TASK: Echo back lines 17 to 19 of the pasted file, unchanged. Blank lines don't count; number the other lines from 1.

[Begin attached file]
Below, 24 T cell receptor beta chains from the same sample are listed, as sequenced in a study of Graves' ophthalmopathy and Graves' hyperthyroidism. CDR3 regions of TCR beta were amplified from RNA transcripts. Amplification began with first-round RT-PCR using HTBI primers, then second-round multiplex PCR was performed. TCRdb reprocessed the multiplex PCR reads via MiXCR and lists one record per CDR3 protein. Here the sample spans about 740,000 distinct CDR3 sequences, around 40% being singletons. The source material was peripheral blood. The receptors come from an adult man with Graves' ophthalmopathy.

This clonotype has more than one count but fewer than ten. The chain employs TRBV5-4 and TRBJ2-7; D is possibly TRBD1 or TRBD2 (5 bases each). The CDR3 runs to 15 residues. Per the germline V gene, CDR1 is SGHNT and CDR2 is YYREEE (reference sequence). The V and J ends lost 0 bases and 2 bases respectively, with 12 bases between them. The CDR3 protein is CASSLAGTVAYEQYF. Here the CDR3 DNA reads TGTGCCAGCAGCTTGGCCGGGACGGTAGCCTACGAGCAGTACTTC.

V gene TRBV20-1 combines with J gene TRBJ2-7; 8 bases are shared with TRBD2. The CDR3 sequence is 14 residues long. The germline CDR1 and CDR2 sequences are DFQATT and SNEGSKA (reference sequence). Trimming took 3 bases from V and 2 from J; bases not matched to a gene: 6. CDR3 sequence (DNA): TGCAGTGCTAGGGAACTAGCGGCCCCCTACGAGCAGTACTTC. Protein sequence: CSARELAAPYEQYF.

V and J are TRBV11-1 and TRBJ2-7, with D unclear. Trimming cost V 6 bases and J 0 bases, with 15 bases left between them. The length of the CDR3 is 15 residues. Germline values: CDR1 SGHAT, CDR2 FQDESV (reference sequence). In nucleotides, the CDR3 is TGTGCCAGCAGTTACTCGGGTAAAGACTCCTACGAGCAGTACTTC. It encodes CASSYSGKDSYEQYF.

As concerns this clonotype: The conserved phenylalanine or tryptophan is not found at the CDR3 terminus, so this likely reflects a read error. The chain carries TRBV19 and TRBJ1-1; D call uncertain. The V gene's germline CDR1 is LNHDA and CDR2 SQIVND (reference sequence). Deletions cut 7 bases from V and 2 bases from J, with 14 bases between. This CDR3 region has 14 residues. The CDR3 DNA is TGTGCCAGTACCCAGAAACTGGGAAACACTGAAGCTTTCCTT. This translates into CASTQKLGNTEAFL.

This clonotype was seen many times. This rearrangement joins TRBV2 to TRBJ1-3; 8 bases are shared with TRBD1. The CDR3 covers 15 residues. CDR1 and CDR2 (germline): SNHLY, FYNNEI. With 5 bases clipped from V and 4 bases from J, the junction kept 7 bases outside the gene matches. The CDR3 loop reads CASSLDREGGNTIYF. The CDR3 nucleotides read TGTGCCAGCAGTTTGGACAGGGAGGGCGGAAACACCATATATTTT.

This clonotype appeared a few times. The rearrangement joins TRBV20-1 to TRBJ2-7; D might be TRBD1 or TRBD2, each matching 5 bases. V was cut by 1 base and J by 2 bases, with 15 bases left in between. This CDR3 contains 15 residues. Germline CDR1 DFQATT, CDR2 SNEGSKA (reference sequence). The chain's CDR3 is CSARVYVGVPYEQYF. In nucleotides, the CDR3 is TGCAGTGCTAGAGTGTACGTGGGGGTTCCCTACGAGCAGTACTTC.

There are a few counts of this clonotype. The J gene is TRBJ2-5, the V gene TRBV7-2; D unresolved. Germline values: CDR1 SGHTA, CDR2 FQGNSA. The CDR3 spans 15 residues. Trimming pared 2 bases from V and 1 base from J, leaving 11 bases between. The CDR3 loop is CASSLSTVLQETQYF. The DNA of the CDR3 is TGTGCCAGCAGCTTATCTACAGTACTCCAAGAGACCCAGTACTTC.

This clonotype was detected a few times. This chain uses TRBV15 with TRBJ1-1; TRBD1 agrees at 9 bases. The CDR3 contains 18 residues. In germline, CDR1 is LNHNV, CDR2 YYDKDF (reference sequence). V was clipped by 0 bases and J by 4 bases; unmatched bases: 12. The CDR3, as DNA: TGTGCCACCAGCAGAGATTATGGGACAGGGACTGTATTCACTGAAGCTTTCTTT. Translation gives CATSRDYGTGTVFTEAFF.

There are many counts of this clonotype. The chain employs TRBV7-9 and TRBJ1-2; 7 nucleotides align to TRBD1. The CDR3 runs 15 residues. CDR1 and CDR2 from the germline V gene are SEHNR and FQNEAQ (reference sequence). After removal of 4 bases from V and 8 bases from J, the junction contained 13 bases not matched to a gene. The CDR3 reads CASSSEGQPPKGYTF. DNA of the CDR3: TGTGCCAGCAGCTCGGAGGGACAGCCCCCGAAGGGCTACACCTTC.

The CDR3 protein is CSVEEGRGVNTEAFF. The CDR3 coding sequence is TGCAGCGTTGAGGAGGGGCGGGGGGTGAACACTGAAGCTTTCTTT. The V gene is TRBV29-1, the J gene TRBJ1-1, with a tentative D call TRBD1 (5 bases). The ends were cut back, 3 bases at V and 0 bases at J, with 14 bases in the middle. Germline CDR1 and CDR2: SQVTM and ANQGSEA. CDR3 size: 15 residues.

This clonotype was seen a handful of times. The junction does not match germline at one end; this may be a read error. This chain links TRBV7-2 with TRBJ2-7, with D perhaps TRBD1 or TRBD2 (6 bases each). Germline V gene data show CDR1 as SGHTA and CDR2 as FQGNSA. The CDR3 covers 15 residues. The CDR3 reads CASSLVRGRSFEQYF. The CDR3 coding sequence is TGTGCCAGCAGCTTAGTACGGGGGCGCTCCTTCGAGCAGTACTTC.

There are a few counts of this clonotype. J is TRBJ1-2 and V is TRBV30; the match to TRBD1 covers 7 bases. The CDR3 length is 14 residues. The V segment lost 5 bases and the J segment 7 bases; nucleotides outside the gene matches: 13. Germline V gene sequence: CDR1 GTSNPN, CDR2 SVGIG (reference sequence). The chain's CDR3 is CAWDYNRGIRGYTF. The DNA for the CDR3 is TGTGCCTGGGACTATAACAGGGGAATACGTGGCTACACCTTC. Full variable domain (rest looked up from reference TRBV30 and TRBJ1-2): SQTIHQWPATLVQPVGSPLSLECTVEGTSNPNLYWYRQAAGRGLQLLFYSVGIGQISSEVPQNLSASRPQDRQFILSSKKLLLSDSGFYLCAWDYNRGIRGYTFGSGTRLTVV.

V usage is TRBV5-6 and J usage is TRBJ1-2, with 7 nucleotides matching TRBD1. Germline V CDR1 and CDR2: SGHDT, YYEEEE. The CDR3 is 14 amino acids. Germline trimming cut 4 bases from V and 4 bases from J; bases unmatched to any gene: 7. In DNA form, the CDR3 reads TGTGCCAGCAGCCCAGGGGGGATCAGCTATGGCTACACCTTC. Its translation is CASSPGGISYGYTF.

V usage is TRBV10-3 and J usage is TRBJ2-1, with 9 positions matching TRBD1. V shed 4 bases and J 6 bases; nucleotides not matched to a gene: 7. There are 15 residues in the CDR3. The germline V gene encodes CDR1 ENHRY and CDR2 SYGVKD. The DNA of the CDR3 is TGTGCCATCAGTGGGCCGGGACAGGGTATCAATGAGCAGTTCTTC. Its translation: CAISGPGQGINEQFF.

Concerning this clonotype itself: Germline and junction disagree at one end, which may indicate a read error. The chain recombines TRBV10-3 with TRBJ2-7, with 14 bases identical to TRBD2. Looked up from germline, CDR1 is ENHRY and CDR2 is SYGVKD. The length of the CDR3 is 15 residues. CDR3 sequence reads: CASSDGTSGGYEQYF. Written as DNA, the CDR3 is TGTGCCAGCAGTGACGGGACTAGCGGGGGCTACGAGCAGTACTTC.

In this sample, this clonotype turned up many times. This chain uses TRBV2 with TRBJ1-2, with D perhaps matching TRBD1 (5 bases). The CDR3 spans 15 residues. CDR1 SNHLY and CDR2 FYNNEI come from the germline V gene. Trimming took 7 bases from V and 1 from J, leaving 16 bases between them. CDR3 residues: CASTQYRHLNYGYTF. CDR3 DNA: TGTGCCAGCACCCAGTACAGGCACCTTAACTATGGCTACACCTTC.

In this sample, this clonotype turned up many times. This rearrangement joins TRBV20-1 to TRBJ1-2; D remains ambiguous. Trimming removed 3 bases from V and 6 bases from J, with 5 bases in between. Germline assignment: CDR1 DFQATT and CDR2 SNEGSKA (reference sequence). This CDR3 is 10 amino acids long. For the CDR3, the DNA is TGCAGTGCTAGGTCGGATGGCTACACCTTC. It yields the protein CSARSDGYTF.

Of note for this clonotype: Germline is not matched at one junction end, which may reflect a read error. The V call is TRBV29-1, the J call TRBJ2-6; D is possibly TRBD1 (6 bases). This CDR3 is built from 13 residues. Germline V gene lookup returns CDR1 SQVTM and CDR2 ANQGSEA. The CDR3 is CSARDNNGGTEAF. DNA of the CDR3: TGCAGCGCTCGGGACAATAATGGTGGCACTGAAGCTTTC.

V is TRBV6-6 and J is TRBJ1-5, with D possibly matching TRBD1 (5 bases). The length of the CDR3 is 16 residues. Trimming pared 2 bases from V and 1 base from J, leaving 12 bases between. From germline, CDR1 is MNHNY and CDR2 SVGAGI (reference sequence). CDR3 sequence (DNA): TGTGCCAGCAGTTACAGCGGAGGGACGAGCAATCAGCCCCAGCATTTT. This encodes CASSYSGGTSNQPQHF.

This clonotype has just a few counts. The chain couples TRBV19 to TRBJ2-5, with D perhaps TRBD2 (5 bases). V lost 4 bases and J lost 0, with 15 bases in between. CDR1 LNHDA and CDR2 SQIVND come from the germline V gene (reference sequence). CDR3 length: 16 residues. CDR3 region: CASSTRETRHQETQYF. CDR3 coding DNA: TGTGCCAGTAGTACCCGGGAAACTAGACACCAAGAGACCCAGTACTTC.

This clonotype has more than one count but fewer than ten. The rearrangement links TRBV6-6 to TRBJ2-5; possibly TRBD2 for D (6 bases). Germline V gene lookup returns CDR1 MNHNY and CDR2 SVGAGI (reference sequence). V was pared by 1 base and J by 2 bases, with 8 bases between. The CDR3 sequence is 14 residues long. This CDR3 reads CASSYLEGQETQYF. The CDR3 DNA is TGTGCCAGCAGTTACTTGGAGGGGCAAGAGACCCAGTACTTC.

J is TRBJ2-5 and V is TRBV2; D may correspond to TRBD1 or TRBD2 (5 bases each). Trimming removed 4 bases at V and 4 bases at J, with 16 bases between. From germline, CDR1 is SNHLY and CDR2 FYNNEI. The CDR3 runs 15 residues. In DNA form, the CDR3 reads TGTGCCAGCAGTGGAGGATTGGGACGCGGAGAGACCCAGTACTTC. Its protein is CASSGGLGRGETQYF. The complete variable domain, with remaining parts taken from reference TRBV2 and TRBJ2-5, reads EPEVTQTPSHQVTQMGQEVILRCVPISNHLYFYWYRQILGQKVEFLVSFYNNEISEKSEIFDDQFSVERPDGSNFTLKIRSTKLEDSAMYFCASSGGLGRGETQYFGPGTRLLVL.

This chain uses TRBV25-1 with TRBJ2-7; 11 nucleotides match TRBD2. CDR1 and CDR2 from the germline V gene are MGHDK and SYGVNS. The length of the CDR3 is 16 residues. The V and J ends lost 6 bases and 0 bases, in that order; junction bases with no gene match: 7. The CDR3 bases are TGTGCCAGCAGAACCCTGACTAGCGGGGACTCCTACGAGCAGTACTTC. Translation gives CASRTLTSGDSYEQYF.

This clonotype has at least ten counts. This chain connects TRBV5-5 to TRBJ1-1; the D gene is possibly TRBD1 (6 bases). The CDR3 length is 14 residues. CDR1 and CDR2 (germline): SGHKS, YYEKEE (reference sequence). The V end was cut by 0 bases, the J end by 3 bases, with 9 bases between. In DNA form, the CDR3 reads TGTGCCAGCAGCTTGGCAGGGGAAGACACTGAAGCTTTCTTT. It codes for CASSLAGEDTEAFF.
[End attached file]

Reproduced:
In this sample, this clonotype turned up many times. This chain uses TRBV2 with TRBJ1-2, with D perhaps matching TRBD1 (5 bases). The CDR3 spans 15 residues. CDR1 SNHLY and CDR2 FYNNEI come from the germline V gene. Trimming took 7 bases from V and 1 from J, leaving 16 bases between them. CDR3 residues: CASTQYRHLNYGYTF. CDR3 DNA: TGTGCCAGCACCCAGTACAGGCACCTTAACTATGGCTACACCTTC.

In this sample, this clonotype turned up many times. This rearrangement joins TRBV20-1 to TRBJ1-2; D remains ambiguous. Trimming removed 3 bases from V and 6 bases from J, with 5 bases in between. Germline assignment: CDR1 DFQATT and CDR2 SNEGSKA (reference sequence). This CDR3 is 10 amino acids long. For the CDR3, the DNA is TGCAGTGCTAGGTCGGATGGCTACACCTTC. It yields the protein CSARSDGYTF.

Of note for this clonotype: Germline is not matched at one junction end, which may reflect a read error. The V call is TRBV29-1, the J call TRBJ2-6; D is possibly TRBD1 (6 bases). This CDR3 is built from 13 residues. Germline V gene lookup returns CDR1 SQVTM and CDR2 ANQGSEA. The CDR3 is CSARDNNGGTEAF. DNA of the CDR3: TGCAGCGCTCGGGACAATAATGGTGGCACTGAAGCTTTC.